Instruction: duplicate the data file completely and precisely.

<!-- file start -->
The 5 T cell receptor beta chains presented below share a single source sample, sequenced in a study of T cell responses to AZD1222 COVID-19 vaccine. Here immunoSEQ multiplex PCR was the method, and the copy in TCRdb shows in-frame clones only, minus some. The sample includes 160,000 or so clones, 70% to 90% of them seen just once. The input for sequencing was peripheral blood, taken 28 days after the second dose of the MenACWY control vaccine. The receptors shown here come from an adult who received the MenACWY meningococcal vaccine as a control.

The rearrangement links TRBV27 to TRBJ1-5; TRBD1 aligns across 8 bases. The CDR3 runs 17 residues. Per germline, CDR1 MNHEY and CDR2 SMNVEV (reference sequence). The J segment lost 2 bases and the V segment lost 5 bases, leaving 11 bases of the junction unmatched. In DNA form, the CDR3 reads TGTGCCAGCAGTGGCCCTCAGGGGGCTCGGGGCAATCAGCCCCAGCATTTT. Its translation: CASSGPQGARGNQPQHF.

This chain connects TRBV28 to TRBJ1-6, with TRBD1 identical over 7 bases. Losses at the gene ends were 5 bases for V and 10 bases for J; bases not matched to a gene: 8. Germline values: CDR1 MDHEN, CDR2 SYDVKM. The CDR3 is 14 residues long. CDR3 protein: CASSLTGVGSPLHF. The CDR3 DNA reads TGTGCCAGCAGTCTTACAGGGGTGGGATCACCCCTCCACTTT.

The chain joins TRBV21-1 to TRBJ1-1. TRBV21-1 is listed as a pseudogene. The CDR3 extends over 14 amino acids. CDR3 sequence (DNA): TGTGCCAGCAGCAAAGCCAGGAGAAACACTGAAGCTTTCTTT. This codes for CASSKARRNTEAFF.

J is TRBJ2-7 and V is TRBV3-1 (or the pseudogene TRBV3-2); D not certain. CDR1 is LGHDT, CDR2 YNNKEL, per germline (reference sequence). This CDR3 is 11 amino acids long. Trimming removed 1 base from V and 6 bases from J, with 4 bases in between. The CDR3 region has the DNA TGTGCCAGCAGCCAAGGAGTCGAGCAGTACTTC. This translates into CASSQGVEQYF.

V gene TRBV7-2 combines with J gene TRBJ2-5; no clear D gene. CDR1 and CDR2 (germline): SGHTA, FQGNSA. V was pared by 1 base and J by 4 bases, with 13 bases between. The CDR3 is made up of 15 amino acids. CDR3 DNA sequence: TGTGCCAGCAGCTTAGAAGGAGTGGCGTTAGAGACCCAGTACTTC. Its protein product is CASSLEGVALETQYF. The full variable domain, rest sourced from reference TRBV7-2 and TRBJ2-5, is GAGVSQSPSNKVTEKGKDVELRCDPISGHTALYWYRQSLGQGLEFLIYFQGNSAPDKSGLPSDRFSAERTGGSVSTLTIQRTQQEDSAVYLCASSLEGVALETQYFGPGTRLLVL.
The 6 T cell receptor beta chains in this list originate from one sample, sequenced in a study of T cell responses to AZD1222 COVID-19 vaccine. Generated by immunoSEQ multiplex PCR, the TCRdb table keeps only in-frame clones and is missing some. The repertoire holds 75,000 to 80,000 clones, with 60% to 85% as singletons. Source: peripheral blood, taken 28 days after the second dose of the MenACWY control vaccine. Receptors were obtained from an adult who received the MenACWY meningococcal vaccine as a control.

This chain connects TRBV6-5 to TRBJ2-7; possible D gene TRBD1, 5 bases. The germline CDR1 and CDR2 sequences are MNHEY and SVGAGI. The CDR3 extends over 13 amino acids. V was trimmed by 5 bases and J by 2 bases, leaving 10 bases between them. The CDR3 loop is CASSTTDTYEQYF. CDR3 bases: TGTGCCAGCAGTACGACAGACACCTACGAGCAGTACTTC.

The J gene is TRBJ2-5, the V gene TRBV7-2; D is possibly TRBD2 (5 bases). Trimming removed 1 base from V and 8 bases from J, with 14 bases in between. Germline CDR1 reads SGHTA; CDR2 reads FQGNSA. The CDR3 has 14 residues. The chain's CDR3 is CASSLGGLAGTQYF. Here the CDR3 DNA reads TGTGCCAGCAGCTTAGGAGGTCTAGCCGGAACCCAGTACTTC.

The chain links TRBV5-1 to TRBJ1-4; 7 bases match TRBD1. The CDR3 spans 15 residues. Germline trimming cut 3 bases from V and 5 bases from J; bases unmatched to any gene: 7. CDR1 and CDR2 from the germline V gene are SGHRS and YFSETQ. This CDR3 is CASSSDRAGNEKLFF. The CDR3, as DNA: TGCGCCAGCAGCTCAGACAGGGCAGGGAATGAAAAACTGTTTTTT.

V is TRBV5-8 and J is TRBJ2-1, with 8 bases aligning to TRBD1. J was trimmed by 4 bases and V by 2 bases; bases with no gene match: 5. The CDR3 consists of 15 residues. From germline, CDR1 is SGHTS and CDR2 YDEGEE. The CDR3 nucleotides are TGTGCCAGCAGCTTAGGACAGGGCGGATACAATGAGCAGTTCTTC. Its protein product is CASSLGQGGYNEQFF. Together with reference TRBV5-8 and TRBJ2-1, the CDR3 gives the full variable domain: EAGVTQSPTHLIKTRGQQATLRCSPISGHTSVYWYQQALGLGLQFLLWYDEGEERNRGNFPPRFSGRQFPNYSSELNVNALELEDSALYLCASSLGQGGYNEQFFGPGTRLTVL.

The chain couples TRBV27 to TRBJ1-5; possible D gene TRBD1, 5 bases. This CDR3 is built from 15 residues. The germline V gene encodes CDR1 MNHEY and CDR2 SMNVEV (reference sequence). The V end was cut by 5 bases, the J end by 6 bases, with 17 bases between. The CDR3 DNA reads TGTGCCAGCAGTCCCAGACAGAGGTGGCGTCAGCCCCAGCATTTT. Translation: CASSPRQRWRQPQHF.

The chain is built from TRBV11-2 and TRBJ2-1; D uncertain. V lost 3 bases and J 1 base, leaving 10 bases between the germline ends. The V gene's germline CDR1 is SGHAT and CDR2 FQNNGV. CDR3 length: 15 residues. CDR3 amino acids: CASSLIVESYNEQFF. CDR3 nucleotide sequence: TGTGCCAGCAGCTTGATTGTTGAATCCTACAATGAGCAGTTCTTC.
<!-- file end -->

The 5 T cell receptor beta chains presented below share a single source sample, sequenced in a study of T cell responses to AZD1222 COVID-19 vaccine. Here immunoSEQ multiplex PCR was the method, and the copy in TCRdb shows in-frame clones only, minus some. The sample includes 160,000 or so clones, 70% to 90% of them seen just once. The input for sequencing was peripheral blood, taken 28 days after the second dose of the MenACWY control vaccine. The receptors shown here come from an adult who received the MenACWY meningococcal vaccine as a control.

The rearrangement links TRBV27 to TRBJ1-5; TRBD1 aligns across 8 bases. The CDR3 runs 17 residues. Per germline, CDR1 MNHEY and CDR2 SMNVEV (reference sequence). The J segment lost 2 bases and the V segment lost 5 bases, leaving 11 bases of the junction unmatched. In DNA form, the CDR3 reads TGTGCCAGCAGTGGCCCTCAGGGGGCTCGGGGCAATCAGCCCCAGCATTTT. Its translation: CASSGPQGARGNQPQHF.

This chain connects TRBV28 to TRBJ1-6, with TRBD1 identical over 7 bases. Losses at the gene ends were 5 bases for V and 10 bases for J; bases not matched to a gene: 8. Germline values: CDR1 MDHEN, CDR2 SYDVKM. The CDR3 is 14 residues long. CDR3 protein: CASSLTGVGSPLHF. The CDR3 DNA reads TGTGCCAGCAGTCTTACAGGGGTGGGATCACCCCTCCACTTT.

The chain joins TRBV21-1 to TRBJ1-1. TRBV21-1 is listed as a pseudogene. The CDR3 extends over 14 amino acids. CDR3 sequence (DNA): TGTGCCAGCAGCAAAGCCAGGAGAAACACTGAAGCTTTCTTT. This codes for CASSKARRNTEAFF.

J is TRBJ2-7 and V is TRBV3-1 (or the pseudogene TRBV3-2); D not certain. CDR1 is LGHDT, CDR2 YNNKEL, per germline (reference sequence). This CDR3 is 11 amino acids long. Trimming removed 1 base from V and 6 bases from J, with 4 bases in between. The CDR3 region has the DNA TGTGCCAGCAGCCAAGGAGTCGAGCAGTACTTC. This translates into CASSQGVEQYF.

V gene TRBV7-2 combines with J gene TRBJ2-5; no clear D gene. CDR1 and CDR2 (germline): SGHTA, FQGNSA. V was pared by 1 base and J by 4 bases, with 13 bases between. The CDR3 is made up of 15 amino acids. CDR3 DNA sequence: TGTGCCAGCAGCTTAGAAGGAGTGGCGTTAGAGACCCAGTACTTC. Its protein product is CASSLEGVALETQYF. The full variable domain, rest sourced from reference TRBV7-2 and TRBJ2-5, is GAGVSQSPSNKVTEKGKDVELRCDPISGHTALYWYRQSLGQGLEFLIYFQGNSAPDKSGLPSDRFSAERTGGSVSTLTIQRTQQEDSAVYLCASSLEGVALETQYFGPGTRLLVL.
The 6 T cell receptor beta chains in this list originate from one sample, sequenced in a study of T cell responses to AZD1222 COVID-19 vaccine. Generated by immunoSEQ multiplex PCR, the TCRdb table keeps only in-frame clones and is missing some. The repertoire holds 75,000 to 80,000 clones, with 60% to 85% as singletons. Source: peripheral blood, taken 28 days after the second dose of the MenACWY control vaccine. Receptors were obtained from an adult who received the MenACWY meningococcal vaccine as a control.

This chain connects TRBV6-5 to TRBJ2-7; possible D gene TRBD1, 5 bases. The germline CDR1 and CDR2 sequences are MNHEY and SVGAGI. The CDR3 extends over 13 amino acids. V was trimmed by 5 bases and J by 2 bases, leaving 10 bases between them. The CDR3 loop is CASSTTDTYEQYF. CDR3 bases: TGTGCCAGCAGTACGACAGACACCTACGAGCAGTACTTC.

The J gene is TRBJ2-5, the V gene TRBV7-2; D is possibly TRBD2 (5 bases). Trimming removed 1 base from V and 8 bases from J, with 14 bases in between. Germline CDR1 reads SGHTA; CDR2 reads FQGNSA. The CDR3 has 14 residues. The chain's CDR3 is CASSLGGLAGTQYF. Here the CDR3 DNA reads TGTGCCAGCAGCTTAGGAGGTCTAGCCGGAACCCAGTACTTC.

The chain links TRBV5-1 to TRBJ1-4; 7 bases match TRBD1. The CDR3 spans 15 residues. Germline trimming cut 3 bases from V and 5 bases from J; bases unmatched to any gene: 7. CDR1 and CDR2 from the germline V gene are SGHRS and YFSETQ. This CDR3 is CASSSDRAGNEKLFF. The CDR3, as DNA: TGCGCCAGCAGCTCAGACAGGGCAGGGAATGAAAAACTGTTTTTT.

V is TRBV5-8 and J is TRBJ2-1, with 8 bases aligning to TRBD1. J was trimmed by 4 bases and V by 2 bases; bases with no gene match: 5. The CDR3 consists of 15 residues. From germline, CDR1 is SGHTS and CDR2 YDEGEE. The CDR3 nucleotides are TGTGCCAGCAGCTTAGGACAGGGCGGATACAATGAGCAGTTCTTC. Its protein product is CASSLGQGGYNEQFF. Together with reference TRBV5-8 and TRBJ2-1, the CDR3 gives the full variable domain: EAGVTQSPTHLIKTRGQQATLRCSPISGHTSVYWYQQALGLGLQFLLWYDEGEERNRGNFPPRFSGRQFPNYSSELNVNALELEDSALYLCASSLGQGGYNEQFFGPGTRLTVL.

The chain couples TRBV27 to TRBJ1-5; possible D gene TRBD1, 5 bases. This CDR3 is built from 15 residues. The germline V gene encodes CDR1 MNHEY and CDR2 SMNVEV (reference sequence). The V end was cut by 5 bases, the J end by 6 bases, with 17 bases between. The CDR3 DNA reads TGTGCCAGCAGTCCCAGACAGAGGTGGCGTCAGCCCCAGCATTTT. Translation: CASSPRQRWRQPQHF.

The chain is built from TRBV11-2 and TRBJ2-1; D uncertain. V lost 3 bases and J 1 base, leaving 10 bases between the germline ends. The V gene's germline CDR1 is SGHAT and CDR2 FQNNGV. CDR3 length: 15 residues. CDR3 amino acids: CASSLIVESYNEQFF. CDR3 nucleotide sequence: TGTGCCAGCAGCTTGATTGTTGAATCCTACAATGAGCAGTTCTTC.